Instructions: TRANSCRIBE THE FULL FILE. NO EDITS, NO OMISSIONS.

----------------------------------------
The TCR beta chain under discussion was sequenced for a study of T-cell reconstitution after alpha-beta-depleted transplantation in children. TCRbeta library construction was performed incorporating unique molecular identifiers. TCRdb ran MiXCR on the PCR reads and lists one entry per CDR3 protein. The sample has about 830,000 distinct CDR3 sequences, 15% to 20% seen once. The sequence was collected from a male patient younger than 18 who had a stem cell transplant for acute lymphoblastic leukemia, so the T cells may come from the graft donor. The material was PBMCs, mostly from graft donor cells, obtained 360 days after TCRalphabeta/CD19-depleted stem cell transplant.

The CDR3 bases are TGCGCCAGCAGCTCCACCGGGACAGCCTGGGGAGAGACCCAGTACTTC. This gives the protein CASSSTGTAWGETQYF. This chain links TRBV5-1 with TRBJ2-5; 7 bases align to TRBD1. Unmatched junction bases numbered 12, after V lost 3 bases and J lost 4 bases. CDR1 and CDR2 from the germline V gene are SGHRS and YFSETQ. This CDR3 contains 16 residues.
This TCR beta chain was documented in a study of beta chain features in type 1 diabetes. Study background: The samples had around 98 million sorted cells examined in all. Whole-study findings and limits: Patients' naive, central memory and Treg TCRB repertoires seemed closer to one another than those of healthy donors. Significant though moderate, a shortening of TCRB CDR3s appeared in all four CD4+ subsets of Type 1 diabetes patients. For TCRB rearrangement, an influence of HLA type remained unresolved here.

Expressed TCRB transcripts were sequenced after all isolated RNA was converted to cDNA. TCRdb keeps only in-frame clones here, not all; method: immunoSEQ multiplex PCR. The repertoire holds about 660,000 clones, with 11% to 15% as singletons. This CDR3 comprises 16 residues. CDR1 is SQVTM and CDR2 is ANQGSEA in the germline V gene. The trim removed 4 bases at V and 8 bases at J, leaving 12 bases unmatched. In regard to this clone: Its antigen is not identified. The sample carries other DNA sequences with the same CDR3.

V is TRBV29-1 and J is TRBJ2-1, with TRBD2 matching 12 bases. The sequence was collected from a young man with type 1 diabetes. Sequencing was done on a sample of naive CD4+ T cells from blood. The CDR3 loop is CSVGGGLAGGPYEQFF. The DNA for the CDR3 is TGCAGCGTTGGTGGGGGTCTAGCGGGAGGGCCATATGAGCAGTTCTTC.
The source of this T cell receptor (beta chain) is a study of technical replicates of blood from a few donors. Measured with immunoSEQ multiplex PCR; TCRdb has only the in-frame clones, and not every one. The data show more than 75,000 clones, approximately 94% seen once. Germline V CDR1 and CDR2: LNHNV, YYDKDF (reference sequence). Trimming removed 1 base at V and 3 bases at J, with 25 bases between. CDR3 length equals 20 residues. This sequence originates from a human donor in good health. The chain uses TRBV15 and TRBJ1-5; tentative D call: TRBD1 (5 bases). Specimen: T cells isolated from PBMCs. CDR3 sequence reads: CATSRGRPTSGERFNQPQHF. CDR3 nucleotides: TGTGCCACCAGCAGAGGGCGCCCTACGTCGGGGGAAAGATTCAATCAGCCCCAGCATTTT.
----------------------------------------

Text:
The TCR beta chain under discussion was sequenced for a study of T-cell reconstitution after alpha-beta-depleted transplantation in children. TCRbeta library construction was performed incorporating unique molecular identifiers. TCRdb ran MiXCR on the PCR reads and lists one entry per CDR3 protein. The sample has about 830,000 distinct CDR3 sequences, 15% to 20% seen once. The sequence was collected from a male patient younger than 18 who had a stem cell transplant for acute lymphoblastic leukemia, so the T cells may come from the graft donor. The material was PBMCs, mostly from graft donor cells, obtained 360 days after TCRalphabeta/CD19-depleted stem cell transplant.

The CDR3 bases are TGCGCCAGCAGCTCCACCGGGACAGCCTGGGGAGAGACCCAGTACTTC. This gives the protein CASSSTGTAWGETQYF. This chain links TRBV5-1 with TRBJ2-5; 7 bases align to TRBD1. Unmatched junction bases numbered 12, after V lost 3 bases and J lost 4 bases. CDR1 and CDR2 from the germline V gene are SGHRS and YFSETQ. This CDR3 contains 16 residues.
This TCR beta chain was documented in a study of beta chain features in type 1 diabetes. Study background: The samples had around 98 million sorted cells examined in all. Whole-study findings and limits: Patients' naive, central memory and Treg TCRB repertoires seemed closer to one another than those of healthy donors. Significant though moderate, a shortening of TCRB CDR3s appeared in all four CD4+ subsets of Type 1 diabetes patients. For TCRB rearrangement, an influence of HLA type remained unresolved here.

Expressed TCRB transcripts were sequenced after all isolated RNA was converted to cDNA. TCRdb keeps only in-frame clones here, not all; method: immunoSEQ multiplex PCR. The repertoire holds about 660,000 clones, with 11% to 15% as singletons. This CDR3 comprises 16 residues. CDR1 is SQVTM and CDR2 is ANQGSEA in the germline V gene. The trim removed 4 bases at V and 8 bases at J, leaving 12 bases unmatched. In regard to this clone: Its antigen is not identified. The sample carries other DNA sequences with the same CDR3.

V is TRBV29-1 and J is TRBJ2-1, with TRBD2 matching 12 bases. The sequence was collected from a young man with type 1 diabetes. Sequencing was done on a sample of naive CD4+ T cells from blood. The CDR3 loop is CSVGGGLAGGPYEQFF. The DNA for the CDR3 is TGCAGCGTTGGTGGGGGTCTAGCGGGAGGGCCATATGAGCAGTTCTTC.
The source of this T cell receptor (beta chain) is a study of technical replicates of blood from a few donors. Measured with immunoSEQ multiplex PCR; TCRdb has only the in-frame clones, and not every one. The data show more than 75,000 clones, approximately 94% seen once. Germline V CDR1 and CDR2: LNHNV, YYDKDF (reference sequence). Trimming removed 1 base at V and 3 bases at J, with 25 bases between. CDR3 length equals 20 residues. This sequence originates from a human donor in good health. The chain uses TRBV15 and TRBJ1-5; tentative D call: TRBD1 (5 bases). Specimen: T cells isolated from PBMCs. CDR3 sequence reads: CATSRGRPTSGERFNQPQHF. CDR3 nucleotides: TGTGCCACCAGCAGAGGGCGCCCTACGTCGGGGGAAAGATTCAATCAGCCCCAGCATTTT.